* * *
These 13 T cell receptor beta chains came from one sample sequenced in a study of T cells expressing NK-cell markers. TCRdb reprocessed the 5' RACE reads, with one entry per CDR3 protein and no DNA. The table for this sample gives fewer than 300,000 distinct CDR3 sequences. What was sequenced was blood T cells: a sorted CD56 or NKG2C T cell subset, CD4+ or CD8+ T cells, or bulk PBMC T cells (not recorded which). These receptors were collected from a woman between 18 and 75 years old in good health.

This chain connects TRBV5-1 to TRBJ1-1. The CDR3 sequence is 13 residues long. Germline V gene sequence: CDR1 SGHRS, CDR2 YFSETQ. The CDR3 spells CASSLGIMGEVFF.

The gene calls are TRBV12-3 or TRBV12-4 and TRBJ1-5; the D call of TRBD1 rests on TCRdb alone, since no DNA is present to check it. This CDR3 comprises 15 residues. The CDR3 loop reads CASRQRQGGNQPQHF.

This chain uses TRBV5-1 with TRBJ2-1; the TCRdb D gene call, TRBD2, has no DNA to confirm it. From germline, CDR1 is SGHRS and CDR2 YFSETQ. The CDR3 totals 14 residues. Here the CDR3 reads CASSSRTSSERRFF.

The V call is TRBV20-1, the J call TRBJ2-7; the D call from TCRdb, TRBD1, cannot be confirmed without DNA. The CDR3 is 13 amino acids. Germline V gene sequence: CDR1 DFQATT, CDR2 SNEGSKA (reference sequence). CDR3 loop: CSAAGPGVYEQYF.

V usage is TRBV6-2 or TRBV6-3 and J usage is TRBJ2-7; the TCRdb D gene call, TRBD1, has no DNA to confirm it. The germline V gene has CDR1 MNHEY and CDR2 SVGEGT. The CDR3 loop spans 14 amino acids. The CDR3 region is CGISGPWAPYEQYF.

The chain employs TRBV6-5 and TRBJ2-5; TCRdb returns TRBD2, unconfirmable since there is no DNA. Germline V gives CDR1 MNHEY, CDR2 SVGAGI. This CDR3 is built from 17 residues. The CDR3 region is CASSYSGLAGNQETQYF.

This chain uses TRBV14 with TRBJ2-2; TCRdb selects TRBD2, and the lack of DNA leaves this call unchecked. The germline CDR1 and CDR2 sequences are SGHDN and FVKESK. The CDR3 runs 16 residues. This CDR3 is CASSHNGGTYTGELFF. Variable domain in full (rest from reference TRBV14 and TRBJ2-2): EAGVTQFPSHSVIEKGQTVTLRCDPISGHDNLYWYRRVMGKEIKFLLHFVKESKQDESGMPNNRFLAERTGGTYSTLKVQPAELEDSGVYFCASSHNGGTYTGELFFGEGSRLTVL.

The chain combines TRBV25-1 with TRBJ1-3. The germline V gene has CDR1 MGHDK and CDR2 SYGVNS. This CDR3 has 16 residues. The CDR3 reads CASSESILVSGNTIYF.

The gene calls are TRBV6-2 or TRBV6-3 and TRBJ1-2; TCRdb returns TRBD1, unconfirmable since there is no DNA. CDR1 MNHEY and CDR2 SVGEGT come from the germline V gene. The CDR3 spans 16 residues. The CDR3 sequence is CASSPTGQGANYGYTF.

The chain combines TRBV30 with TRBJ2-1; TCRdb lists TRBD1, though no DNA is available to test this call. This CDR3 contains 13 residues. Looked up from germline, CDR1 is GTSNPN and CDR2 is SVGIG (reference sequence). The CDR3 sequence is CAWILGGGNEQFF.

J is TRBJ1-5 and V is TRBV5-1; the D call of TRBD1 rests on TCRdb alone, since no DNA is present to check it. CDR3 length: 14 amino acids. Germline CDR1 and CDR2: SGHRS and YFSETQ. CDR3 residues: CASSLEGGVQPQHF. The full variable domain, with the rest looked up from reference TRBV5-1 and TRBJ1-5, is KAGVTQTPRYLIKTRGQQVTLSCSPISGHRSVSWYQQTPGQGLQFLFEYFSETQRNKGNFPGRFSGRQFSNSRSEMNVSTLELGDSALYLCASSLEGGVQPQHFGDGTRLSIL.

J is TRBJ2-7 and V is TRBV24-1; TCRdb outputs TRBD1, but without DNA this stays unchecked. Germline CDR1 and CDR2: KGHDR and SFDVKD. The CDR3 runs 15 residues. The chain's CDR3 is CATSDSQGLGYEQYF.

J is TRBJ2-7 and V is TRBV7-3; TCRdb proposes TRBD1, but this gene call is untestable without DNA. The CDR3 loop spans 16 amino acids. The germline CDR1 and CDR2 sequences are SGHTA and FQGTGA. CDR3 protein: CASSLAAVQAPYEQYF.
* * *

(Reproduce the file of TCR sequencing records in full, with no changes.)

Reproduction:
These 13 T cell receptor beta chains came from one sample sequenced in a study of T cells expressing NK-cell markers. TCRdb reprocessed the 5' RACE reads, with one entry per CDR3 protein and no DNA. The table for this sample gives fewer than 300,000 distinct CDR3 sequences. What was sequenced was blood T cells: a sorted CD56 or NKG2C T cell subset, CD4+ or CD8+ T cells, or bulk PBMC T cells (not recorded which). These receptors were collected from a woman between 18 and 75 years old in good health.

This chain connects TRBV5-1 to TRBJ1-1. The CDR3 sequence is 13 residues long. Germline V gene sequence: CDR1 SGHRS, CDR2 YFSETQ. The CDR3 spells CASSLGIMGEVFF.

The gene calls are TRBV12-3 or TRBV12-4 and TRBJ1-5; the D call of TRBD1 rests on TCRdb alone, since no DNA is present to check it. This CDR3 comprises 15 residues. The CDR3 loop reads CASRQRQGGNQPQHF.

This chain uses TRBV5-1 with TRBJ2-1; the TCRdb D gene call, TRBD2, has no DNA to confirm it. From germline, CDR1 is SGHRS and CDR2 YFSETQ. The CDR3 totals 14 residues. Here the CDR3 reads CASSSRTSSERRFF.

The V call is TRBV20-1, the J call TRBJ2-7; the D call from TCRdb, TRBD1, cannot be confirmed without DNA. The CDR3 is 13 amino acids. Germline V gene sequence: CDR1 DFQATT, CDR2 SNEGSKA (reference sequence). CDR3 loop: CSAAGPGVYEQYF.

V usage is TRBV6-2 or TRBV6-3 and J usage is TRBJ2-7; the TCRdb D gene call, TRBD1, has no DNA to confirm it. The germline V gene has CDR1 MNHEY and CDR2 SVGEGT. The CDR3 loop spans 14 amino acids. The CDR3 region is CGISGPWAPYEQYF.

The chain employs TRBV6-5 and TRBJ2-5; TCRdb returns TRBD2, unconfirmable since there is no DNA. Germline V gives CDR1 MNHEY, CDR2 SVGAGI. This CDR3 is built from 17 residues. The CDR3 region is CASSYSGLAGNQETQYF.

This chain uses TRBV14 with TRBJ2-2; TCRdb selects TRBD2, and the lack of DNA leaves this call unchecked. The germline CDR1 and CDR2 sequences are SGHDN and FVKESK. The CDR3 runs 16 residues. This CDR3 is CASSHNGGTYTGELFF. Variable domain in full (rest from reference TRBV14 and TRBJ2-2): EAGVTQFPSHSVIEKGQTVTLRCDPISGHDNLYWYRRVMGKEIKFLLHFVKESKQDESGMPNNRFLAERTGGTYSTLKVQPAELEDSGVYFCASSHNGGTYTGELFFGEGSRLTVL.

The chain combines TRBV25-1 with TRBJ1-3. The germline V gene has CDR1 MGHDK and CDR2 SYGVNS. This CDR3 has 16 residues. The CDR3 reads CASSESILVSGNTIYF.

The gene calls are TRBV6-2 or TRBV6-3 and TRBJ1-2; TCRdb returns TRBD1, unconfirmable since there is no DNA. CDR1 MNHEY and CDR2 SVGEGT come from the germline V gene. The CDR3 spans 16 residues. The CDR3 sequence is CASSPTGQGANYGYTF.

The chain combines TRBV30 with TRBJ2-1; TCRdb lists TRBD1, though no DNA is available to test this call. This CDR3 contains 13 residues. Looked up from germline, CDR1 is GTSNPN and CDR2 is SVGIG (reference sequence). The CDR3 sequence is CAWILGGGNEQFF.

J is TRBJ1-5 and V is TRBV5-1; the D call of TRBD1 rests on TCRdb alone, since no DNA is present to check it. CDR3 length: 14 amino acids. Germline CDR1 and CDR2: SGHRS and YFSETQ. CDR3 residues: CASSLEGGVQPQHF. The full variable domain, with the rest looked up from reference TRBV5-1 and TRBJ1-5, is KAGVTQTPRYLIKTRGQQVTLSCSPISGHRSVSWYQQTPGQGLQFLFEYFSETQRNKGNFPGRFSGRQFSNSRSEMNVSTLELGDSALYLCASSLEGGVQPQHFGDGTRLSIL.

J is TRBJ2-7 and V is TRBV24-1; TCRdb outputs TRBD1, but without DNA this stays unchecked. Germline CDR1 and CDR2: KGHDR and SFDVKD. The CDR3 runs 15 residues. The chain's CDR3 is CATSDSQGLGYEQYF.

J is TRBJ2-7 and V is TRBV7-3; TCRdb proposes TRBD1, but this gene call is untestable without DNA. The CDR3 loop spans 16 amino acids. The germline CDR1 and CDR2 sequences are SGHTA and FQGTGA. CDR3 protein: CASSLAAVQAPYEQYF.